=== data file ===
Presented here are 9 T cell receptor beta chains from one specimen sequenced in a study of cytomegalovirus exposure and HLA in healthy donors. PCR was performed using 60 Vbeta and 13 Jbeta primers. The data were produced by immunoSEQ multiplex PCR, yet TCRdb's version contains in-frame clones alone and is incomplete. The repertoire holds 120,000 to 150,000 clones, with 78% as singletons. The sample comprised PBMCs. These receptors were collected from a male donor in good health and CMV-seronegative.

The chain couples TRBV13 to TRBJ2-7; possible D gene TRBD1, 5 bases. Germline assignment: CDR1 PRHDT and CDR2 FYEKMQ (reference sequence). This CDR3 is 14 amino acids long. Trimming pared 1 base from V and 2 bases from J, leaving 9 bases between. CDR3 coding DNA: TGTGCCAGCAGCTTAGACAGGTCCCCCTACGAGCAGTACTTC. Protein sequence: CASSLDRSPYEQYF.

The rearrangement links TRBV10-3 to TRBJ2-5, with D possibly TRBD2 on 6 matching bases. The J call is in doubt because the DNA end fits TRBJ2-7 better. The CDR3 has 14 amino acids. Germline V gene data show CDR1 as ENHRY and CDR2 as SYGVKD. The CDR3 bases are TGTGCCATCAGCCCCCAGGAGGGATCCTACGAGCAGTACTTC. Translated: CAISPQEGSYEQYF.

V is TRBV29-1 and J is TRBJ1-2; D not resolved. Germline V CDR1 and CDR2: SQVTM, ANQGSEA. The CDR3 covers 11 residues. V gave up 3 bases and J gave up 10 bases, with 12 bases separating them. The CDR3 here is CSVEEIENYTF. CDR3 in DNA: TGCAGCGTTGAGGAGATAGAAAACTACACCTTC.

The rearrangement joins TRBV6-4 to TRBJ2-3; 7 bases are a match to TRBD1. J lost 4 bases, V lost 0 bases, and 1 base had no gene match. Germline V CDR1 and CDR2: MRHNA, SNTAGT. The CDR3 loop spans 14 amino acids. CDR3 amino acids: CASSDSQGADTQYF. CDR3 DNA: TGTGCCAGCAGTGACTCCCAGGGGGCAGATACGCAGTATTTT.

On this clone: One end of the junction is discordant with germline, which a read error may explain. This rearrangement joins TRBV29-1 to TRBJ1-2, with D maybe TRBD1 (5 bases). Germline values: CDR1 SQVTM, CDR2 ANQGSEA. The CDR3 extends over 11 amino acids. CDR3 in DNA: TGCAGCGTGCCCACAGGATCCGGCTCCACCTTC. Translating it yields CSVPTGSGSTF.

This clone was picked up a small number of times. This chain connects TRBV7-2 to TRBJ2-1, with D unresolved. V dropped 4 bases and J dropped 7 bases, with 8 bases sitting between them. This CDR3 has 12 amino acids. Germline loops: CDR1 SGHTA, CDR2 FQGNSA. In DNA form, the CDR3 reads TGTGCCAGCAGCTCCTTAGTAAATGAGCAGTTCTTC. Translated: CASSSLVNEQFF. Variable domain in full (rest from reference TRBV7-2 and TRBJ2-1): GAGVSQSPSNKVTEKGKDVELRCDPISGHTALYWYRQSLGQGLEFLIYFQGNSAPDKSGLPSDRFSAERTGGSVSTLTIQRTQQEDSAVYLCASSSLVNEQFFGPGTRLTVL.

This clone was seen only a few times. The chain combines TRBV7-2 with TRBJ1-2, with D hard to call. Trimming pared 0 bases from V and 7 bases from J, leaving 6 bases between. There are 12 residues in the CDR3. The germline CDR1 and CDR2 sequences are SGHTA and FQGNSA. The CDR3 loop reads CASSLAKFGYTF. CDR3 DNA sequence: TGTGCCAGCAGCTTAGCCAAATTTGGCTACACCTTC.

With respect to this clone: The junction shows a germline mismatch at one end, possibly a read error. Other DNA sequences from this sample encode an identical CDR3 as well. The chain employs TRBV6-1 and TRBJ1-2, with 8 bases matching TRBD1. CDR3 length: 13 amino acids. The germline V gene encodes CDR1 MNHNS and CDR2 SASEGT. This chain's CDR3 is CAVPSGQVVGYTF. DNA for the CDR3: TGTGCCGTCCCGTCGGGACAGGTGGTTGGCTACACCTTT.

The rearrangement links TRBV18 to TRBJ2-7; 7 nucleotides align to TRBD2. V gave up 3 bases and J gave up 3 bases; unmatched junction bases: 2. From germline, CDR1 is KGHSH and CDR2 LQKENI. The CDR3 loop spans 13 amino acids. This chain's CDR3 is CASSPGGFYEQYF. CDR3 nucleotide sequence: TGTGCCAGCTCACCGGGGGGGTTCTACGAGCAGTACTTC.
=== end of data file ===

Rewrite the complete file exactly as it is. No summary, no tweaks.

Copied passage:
Presented here are 9 T cell receptor beta chains from one specimen sequenced in a study of cytomegalovirus exposure and HLA in healthy donors. PCR was performed using 60 Vbeta and 13 Jbeta primers. The data were produced by immunoSEQ multiplex PCR, yet TCRdb's version contains in-frame clones alone and is incomplete. The repertoire holds 120,000 to 150,000 clones, with 78% as singletons. The sample comprised PBMCs. These receptors were collected from a male donor in good health and CMV-seronegative.

The chain couples TRBV13 to TRBJ2-7; possible D gene TRBD1, 5 bases. Germline assignment: CDR1 PRHDT and CDR2 FYEKMQ (reference sequence). This CDR3 is 14 amino acids long. Trimming pared 1 base from V and 2 bases from J, leaving 9 bases between. CDR3 coding DNA: TGTGCCAGCAGCTTAGACAGGTCCCCCTACGAGCAGTACTTC. Protein sequence: CASSLDRSPYEQYF.

The rearrangement links TRBV10-3 to TRBJ2-5, with D possibly TRBD2 on 6 matching bases. The J call is in doubt because the DNA end fits TRBJ2-7 better. The CDR3 has 14 amino acids. Germline V gene data show CDR1 as ENHRY and CDR2 as SYGVKD. The CDR3 bases are TGTGCCATCAGCCCCCAGGAGGGATCCTACGAGCAGTACTTC. Translated: CAISPQEGSYEQYF.

V is TRBV29-1 and J is TRBJ1-2; D not resolved. Germline V CDR1 and CDR2: SQVTM, ANQGSEA. The CDR3 covers 11 residues. V gave up 3 bases and J gave up 10 bases, with 12 bases separating them. The CDR3 here is CSVEEIENYTF. CDR3 in DNA: TGCAGCGTTGAGGAGATAGAAAACTACACCTTC.

The rearrangement joins TRBV6-4 to TRBJ2-3; 7 bases are a match to TRBD1. J lost 4 bases, V lost 0 bases, and 1 base had no gene match. Germline V CDR1 and CDR2: MRHNA, SNTAGT. The CDR3 loop spans 14 amino acids. CDR3 amino acids: CASSDSQGADTQYF. CDR3 DNA: TGTGCCAGCAGTGACTCCCAGGGGGCAGATACGCAGTATTTT.

On this clone: One end of the junction is discordant with germline, which a read error may explain. This rearrangement joins TRBV29-1 to TRBJ1-2, with D maybe TRBD1 (5 bases). Germline values: CDR1 SQVTM, CDR2 ANQGSEA. The CDR3 extends over 11 amino acids. CDR3 in DNA: TGCAGCGTGCCCACAGGATCCGGCTCCACCTTC. Translating it yields CSVPTGSGSTF.

This clone was picked up a small number of times. This chain connects TRBV7-2 to TRBJ2-1, with D unresolved. V dropped 4 bases and J dropped 7 bases, with 8 bases sitting between them. This CDR3 has 12 amino acids. Germline loops: CDR1 SGHTA, CDR2 FQGNSA. In DNA form, the CDR3 reads TGTGCCAGCAGCTCCTTAGTAAATGAGCAGTTCTTC. Translated: CASSSLVNEQFF. Variable domain in full (rest from reference TRBV7-2 and TRBJ2-1): GAGVSQSPSNKVTEKGKDVELRCDPISGHTALYWYRQSLGQGLEFLIYFQGNSAPDKSGLPSDRFSAERTGGSVSTLTIQRTQQEDSAVYLCASSSLVNEQFFGPGTRLTVL.

This clone was seen only a few times. The chain combines TRBV7-2 with TRBJ1-2, with D hard to call. Trimming pared 0 bases from V and 7 bases from J, leaving 6 bases between. There are 12 residues in the CDR3. The germline CDR1 and CDR2 sequences are SGHTA and FQGNSA. The CDR3 loop reads CASSLAKFGYTF. CDR3 DNA sequence: TGTGCCAGCAGCTTAGCCAAATTTGGCTACACCTTC.

With respect to this clone: The junction shows a germline mismatch at one end, possibly a read error. Other DNA sequences from this sample encode an identical CDR3 as well. The chain employs TRBV6-1 and TRBJ1-2, with 8 bases matching TRBD1. CDR3 length: 13 amino acids. The germline V gene encodes CDR1 MNHNS and CDR2 SASEGT. This chain's CDR3 is CAVPSGQVVGYTF. DNA for the CDR3: TGTGCCGTCCCGTCGGGACAGGTGGTTGGCTACACCTTT.

The rearrangement links TRBV18 to TRBJ2-7; 7 nucleotides align to TRBD2. V gave up 3 bases and J gave up 3 bases; unmatched junction bases: 2. From germline, CDR1 is KGHSH and CDR2 LQKENI. The CDR3 loop spans 13 amino acids. This chain's CDR3 is CASSPGGFYEQYF. CDR3 nucleotide sequence: TGTGCCAGCTCACCGGGGGGGTTCTACGAGCAGTACTTC.